I didn’t intend to not write a steampunk story, either. I’m not really into the idea of writing to a specific sub-genre, whether that’s steampunk or urban fantasy or epic fantasy or space opera or whatever.
I just wanted to write a novel.
You’ll see Gideon Smith described as steampunk. You’ll also see it as, variously, Victoriana, or alternate-history, or historical fantasy. I’m happy with any or all of these descriptors, but really Gideon Smith and the Mechanical Girl is just a novel.
“Ah,” you say. “But it has airships! And automatons! And derring do! And didn’t I see Rowena Fanshawe with a pair of brass goggles hanging around her neck?”
That you did. So I suppose, if these are the signposts your happy with, then it’s steampunk. I’m aware that there are a lot of steampunk fans out there. I want them all to read Gideon Smith and its forthcoming sequels. I want them all to enjoy the books.
I’m equally aware that there are people out there who profess to hate steampunk. Are you one of those people? Guess what. I wrote the book for you, too. And I wrote it for you precisely because you hate steampunk. You hate steampunk because it’s mired in unsightly Victorian values, because it’s institutionally racist and sexist, because there’s random technology that makes no sense and serves no purpose, because it’s largely full of rich white men with double-barrelled surnames who dash off across the world on unlikely adventures.
I wanted to write a book that you might wish to call steampunk that didn’t subscribe to those notions.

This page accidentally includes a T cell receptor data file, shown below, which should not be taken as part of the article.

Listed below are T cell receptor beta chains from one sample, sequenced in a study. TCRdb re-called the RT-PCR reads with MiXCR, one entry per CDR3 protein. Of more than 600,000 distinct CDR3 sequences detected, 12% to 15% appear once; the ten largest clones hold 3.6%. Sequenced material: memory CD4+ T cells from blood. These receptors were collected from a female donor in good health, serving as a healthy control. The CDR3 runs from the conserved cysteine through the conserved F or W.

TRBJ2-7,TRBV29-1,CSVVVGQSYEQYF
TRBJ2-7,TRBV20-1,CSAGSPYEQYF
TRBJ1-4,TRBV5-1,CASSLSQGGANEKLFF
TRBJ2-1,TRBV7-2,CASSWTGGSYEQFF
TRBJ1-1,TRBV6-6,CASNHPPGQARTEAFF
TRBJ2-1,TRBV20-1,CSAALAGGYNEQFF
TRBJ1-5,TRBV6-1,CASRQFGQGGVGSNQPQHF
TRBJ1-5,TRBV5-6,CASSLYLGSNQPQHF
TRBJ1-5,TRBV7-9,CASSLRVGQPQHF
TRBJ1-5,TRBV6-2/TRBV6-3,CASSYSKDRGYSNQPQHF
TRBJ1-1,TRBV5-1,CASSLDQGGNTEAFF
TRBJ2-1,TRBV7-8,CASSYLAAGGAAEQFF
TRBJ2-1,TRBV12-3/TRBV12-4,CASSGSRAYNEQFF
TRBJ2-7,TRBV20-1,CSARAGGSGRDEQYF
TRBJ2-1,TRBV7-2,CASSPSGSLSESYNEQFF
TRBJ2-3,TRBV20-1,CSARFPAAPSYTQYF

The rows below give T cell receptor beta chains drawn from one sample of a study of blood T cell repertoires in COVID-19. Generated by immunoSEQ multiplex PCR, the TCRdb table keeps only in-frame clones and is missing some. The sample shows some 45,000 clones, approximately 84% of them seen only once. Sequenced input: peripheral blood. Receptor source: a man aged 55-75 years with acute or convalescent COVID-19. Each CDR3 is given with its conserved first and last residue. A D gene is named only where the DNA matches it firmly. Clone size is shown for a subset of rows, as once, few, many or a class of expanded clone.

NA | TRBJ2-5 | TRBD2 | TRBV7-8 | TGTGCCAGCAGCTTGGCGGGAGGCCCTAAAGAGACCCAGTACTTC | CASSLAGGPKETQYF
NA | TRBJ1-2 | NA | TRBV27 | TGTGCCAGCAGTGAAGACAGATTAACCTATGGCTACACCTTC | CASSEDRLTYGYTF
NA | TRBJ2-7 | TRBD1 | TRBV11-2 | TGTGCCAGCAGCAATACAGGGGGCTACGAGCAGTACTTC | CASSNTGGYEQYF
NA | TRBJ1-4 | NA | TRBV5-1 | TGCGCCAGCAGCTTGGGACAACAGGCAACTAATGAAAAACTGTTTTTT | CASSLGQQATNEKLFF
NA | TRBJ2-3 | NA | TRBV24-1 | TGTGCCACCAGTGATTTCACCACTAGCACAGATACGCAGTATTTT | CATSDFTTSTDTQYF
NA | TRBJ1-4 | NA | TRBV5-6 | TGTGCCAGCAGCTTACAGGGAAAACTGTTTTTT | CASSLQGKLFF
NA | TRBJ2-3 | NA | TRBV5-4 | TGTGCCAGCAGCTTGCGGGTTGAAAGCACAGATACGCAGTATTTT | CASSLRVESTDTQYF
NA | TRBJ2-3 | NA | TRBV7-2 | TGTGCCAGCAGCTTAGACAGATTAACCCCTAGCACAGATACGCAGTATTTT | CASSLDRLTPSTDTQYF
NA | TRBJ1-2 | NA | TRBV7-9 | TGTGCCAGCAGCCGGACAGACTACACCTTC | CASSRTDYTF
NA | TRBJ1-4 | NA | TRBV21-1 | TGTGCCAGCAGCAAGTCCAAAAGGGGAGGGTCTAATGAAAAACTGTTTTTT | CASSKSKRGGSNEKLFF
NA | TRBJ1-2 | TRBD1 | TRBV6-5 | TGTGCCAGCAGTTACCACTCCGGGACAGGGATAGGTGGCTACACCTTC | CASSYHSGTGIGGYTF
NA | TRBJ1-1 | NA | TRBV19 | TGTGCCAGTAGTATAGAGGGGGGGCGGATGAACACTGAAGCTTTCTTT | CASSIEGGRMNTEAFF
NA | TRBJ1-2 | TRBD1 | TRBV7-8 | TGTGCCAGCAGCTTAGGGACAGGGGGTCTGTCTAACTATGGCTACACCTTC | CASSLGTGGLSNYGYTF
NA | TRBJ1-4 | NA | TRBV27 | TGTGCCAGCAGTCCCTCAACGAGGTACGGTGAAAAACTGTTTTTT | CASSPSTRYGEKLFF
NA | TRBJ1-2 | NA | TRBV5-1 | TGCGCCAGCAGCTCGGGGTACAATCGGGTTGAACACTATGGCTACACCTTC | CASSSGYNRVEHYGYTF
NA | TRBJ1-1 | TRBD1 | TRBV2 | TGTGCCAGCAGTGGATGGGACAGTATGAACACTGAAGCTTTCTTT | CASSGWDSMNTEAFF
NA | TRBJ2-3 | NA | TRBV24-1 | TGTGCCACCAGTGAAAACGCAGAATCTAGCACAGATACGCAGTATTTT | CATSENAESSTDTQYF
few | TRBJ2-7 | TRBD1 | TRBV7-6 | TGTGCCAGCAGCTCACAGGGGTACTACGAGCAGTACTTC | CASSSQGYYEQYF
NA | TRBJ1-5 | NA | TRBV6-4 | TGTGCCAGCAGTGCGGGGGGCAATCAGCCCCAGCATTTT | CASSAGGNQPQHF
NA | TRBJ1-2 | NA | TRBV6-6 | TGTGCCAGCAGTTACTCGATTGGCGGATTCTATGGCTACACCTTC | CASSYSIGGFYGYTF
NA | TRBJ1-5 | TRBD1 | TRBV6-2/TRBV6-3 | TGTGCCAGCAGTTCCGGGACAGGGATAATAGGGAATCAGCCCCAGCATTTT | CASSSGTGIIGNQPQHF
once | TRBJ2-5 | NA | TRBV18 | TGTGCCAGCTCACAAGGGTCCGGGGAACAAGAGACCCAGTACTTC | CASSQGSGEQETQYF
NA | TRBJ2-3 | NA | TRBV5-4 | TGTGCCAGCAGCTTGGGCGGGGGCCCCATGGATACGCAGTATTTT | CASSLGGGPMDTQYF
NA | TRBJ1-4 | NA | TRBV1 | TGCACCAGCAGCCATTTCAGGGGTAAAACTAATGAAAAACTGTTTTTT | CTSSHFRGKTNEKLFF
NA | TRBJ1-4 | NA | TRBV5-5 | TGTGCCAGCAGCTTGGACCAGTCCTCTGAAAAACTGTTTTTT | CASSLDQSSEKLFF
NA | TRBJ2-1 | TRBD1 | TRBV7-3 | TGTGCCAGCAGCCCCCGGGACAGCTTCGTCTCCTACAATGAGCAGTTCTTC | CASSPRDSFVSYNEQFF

So yes, Gideon Smith and the Mechanical Girl is set in Britain in 1890. Let’s be clear about this, it wasn’t a great place to be poor, non-white or a woman. But this is the framework I chose to work in, so the only way to address those issues which steampunk haters has is to try to subvert them, however gently, from the inside.
As for the unlikely adventures… well, hands up, sorry. Yeah, it’s all pretty unlikely. But hopefully quite a bit of fun.
So call Gideon Smith steampunk, call it alt-history, call it what you like. I hope you read it, though, and if you’ve got any preconceptions about what you think it might be, I hope they’re blown away.
Me, I just call it a novel.
* Gideon Smith and the Mechanical Girl is published in the US by Tor Books on September 10, and in the UK by Snowbooks.
PRIZE UPDATE: David’s publisher has offer up to three copies of the book to US/Canadian addresses only. So post a comment below and good luck!
Congratulations to Rhyss D, Dana siegel, and Kai W. David’s publisher will get your prizes to you in the mail!